Some birds have really silly names. Yeah, yeah, I know that the “white-browed tit-warbler” wasn’t named after what it sounds like it was, but that doesn’t change the fact that it’s funny to modern ears.
The fact is that most birds gained their common names long before they meant what they do now. Sometimes, that results in something cheeky and funny, and sometimes it so perfectly matches the bird now that it’s inconceivable that the name is unrelated.
So when I say the bird in this photo is a Secretary Bird, your mind immediately centers on why.
I mean, put this bird in a red dress and beehive and you’ve got Joan Holloway sashaying through the set of Mad Men like she owns the place.
Right or wrong, this is a bird that just exudes sexy receptionist realness.
They even have the kind of eyelashes human women go to great lengths to achieve.
However, the discovery of these birds and their naming predates the 20th century stereotype of the sexy secretary. Heck, it predates women working in secretary roles at all.
One commonly shared inspiration for the name is that the dark crown feathers resemble the quills 19th century secretaries would often have stuck in their hair. It’s like an old-timey equivalent to stashing a pen behind your ear.
But again, the name pre-dates many of those scribes, since the bird was first described and named in 1769.
Apparently, Dutch settlers in Africa called the bird “Sagittarius,” but the local farmers called them “Secretarius.” The latter stuck and eventually the name morphed to secretary.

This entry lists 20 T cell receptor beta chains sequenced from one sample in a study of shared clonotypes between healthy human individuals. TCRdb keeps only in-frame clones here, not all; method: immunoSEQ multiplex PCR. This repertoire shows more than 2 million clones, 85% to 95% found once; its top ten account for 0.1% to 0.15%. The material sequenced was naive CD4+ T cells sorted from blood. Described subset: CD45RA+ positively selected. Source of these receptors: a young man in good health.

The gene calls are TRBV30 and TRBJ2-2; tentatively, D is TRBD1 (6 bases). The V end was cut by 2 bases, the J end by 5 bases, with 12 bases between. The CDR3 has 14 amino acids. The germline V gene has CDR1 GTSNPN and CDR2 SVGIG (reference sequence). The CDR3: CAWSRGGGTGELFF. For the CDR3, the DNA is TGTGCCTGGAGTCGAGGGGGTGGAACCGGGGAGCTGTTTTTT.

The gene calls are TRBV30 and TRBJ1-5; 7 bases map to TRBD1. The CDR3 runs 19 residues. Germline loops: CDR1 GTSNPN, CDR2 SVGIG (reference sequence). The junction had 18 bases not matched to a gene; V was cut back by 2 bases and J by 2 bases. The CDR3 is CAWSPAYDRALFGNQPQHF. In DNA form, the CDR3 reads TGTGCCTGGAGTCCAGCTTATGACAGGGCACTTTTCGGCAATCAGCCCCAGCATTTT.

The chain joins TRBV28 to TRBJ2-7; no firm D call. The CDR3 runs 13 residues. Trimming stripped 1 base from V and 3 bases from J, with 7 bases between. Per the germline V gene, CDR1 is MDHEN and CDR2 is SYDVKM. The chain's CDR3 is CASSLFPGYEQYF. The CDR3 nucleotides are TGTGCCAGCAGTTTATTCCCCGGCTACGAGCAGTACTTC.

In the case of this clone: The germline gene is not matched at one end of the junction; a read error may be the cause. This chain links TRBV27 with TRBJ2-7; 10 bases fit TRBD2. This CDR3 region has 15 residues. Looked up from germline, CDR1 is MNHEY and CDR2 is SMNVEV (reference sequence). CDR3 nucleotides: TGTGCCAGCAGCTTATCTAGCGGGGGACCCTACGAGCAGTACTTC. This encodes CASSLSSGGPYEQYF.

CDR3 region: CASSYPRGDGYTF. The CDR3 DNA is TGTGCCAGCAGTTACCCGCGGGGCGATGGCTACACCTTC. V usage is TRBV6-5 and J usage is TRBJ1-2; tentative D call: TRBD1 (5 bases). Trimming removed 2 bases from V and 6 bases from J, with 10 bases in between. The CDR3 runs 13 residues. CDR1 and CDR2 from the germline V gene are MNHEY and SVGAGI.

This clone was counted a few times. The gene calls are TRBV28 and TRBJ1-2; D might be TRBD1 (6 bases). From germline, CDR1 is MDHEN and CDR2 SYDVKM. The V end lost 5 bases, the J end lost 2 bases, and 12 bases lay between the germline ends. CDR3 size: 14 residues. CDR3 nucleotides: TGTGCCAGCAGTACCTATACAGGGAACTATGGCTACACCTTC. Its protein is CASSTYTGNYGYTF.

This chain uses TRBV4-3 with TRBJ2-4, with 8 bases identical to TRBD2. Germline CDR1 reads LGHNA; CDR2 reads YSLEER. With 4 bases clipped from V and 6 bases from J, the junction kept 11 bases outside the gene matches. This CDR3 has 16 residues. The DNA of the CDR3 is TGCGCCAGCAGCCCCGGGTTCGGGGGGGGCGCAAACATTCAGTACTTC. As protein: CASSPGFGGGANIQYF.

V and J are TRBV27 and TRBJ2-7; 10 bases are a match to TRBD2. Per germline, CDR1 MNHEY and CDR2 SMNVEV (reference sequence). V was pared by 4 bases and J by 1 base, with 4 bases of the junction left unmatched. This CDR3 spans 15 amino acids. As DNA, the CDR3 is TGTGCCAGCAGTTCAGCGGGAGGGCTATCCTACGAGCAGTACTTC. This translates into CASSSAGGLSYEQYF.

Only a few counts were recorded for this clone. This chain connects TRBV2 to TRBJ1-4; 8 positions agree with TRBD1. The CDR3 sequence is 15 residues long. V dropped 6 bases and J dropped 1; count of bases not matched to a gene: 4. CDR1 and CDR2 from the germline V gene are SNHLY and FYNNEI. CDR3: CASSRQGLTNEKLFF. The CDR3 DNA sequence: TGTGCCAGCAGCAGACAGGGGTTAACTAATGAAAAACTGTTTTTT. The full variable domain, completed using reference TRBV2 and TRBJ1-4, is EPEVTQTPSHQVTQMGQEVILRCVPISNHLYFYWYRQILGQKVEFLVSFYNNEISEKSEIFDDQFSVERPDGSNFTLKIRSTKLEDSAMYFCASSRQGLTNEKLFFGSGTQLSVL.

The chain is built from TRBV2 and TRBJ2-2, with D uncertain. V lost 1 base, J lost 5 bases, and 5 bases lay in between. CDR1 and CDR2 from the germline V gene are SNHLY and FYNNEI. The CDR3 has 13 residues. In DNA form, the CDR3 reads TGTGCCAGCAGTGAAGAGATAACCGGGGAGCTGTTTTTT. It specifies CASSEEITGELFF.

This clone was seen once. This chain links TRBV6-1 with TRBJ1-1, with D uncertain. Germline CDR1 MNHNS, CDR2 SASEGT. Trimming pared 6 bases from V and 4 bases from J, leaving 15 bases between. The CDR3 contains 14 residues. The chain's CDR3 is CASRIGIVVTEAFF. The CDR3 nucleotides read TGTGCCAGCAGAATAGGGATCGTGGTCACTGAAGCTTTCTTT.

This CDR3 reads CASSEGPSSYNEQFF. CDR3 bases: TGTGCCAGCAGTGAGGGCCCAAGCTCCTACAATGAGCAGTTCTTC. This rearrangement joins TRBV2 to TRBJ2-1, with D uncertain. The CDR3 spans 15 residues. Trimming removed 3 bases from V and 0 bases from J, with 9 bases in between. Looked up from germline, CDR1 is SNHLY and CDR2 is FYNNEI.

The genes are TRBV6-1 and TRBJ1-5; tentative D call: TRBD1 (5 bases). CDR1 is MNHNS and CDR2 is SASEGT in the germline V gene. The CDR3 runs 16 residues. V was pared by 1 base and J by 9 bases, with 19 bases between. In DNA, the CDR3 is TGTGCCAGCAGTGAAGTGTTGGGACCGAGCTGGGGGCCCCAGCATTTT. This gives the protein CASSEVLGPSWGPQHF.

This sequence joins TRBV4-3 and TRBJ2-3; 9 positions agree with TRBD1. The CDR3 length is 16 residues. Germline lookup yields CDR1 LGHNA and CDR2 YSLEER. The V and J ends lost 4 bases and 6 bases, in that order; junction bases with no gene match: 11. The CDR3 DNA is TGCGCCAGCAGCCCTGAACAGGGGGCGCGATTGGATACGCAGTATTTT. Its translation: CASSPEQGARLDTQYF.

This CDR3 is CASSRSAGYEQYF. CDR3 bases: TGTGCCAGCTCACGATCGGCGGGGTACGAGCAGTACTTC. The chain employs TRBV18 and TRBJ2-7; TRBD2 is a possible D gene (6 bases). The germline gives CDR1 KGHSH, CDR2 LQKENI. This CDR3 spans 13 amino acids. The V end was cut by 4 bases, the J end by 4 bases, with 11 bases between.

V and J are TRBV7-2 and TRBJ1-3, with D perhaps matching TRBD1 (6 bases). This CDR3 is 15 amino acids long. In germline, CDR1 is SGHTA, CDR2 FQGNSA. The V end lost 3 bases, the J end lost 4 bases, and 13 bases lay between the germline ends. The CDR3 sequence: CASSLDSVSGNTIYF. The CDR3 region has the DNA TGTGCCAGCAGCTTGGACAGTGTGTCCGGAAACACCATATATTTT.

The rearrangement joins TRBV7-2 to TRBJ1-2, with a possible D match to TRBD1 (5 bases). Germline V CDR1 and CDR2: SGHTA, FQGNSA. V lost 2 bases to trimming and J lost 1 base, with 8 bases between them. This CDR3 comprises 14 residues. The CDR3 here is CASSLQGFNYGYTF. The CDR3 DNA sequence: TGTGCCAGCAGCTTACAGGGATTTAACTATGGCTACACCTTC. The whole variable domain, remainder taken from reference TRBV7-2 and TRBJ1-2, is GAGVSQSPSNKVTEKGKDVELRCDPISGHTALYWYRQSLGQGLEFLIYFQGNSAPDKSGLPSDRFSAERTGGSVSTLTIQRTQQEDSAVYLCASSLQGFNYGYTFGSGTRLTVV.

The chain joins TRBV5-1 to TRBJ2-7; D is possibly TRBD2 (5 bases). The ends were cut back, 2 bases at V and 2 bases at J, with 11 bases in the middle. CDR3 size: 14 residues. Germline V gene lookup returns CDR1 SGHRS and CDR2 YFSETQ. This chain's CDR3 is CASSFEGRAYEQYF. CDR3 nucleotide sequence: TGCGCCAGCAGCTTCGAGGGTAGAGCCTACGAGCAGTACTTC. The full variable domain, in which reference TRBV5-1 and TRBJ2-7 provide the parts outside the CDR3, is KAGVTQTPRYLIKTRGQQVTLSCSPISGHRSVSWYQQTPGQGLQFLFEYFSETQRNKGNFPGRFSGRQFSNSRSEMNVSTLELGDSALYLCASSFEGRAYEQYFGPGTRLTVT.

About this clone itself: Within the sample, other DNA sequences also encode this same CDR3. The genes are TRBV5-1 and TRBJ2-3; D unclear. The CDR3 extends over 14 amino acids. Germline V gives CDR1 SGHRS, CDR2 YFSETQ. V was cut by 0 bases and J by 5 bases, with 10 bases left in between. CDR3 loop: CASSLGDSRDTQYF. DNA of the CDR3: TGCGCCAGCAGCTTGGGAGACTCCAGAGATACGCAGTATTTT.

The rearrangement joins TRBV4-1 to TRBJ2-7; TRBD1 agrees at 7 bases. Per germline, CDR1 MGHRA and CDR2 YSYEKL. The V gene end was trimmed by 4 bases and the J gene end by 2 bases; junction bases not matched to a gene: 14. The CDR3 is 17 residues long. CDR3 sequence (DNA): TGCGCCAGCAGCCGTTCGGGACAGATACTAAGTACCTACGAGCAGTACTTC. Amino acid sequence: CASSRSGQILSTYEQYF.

Don’t let any cultural associations with the word cloud your judgment, though, because these birds are pretty badass.
Measuring almost four feet tall on average, their carnivorous diet is achieved mostly through the use of their long legs.
Secretary birds prowl among the grasses and stomp their prey to death before feasting. Their most common food source is snakes and other small prey living in the savanna grasses, but people have witnessed the birds take down juvenile cheetahs and gazelles, too.
They are currently threatened by habitat loss, but conservation efforts are proceeding to slow the decline in population.
h/t: Scientific American, Journal of African Ornithology
Jan Cunningham says
I do apologise. I have sent a couple of requests to paint one of your beautiful photos and not left an email address.
Could you tell me whether you permit use of your photos?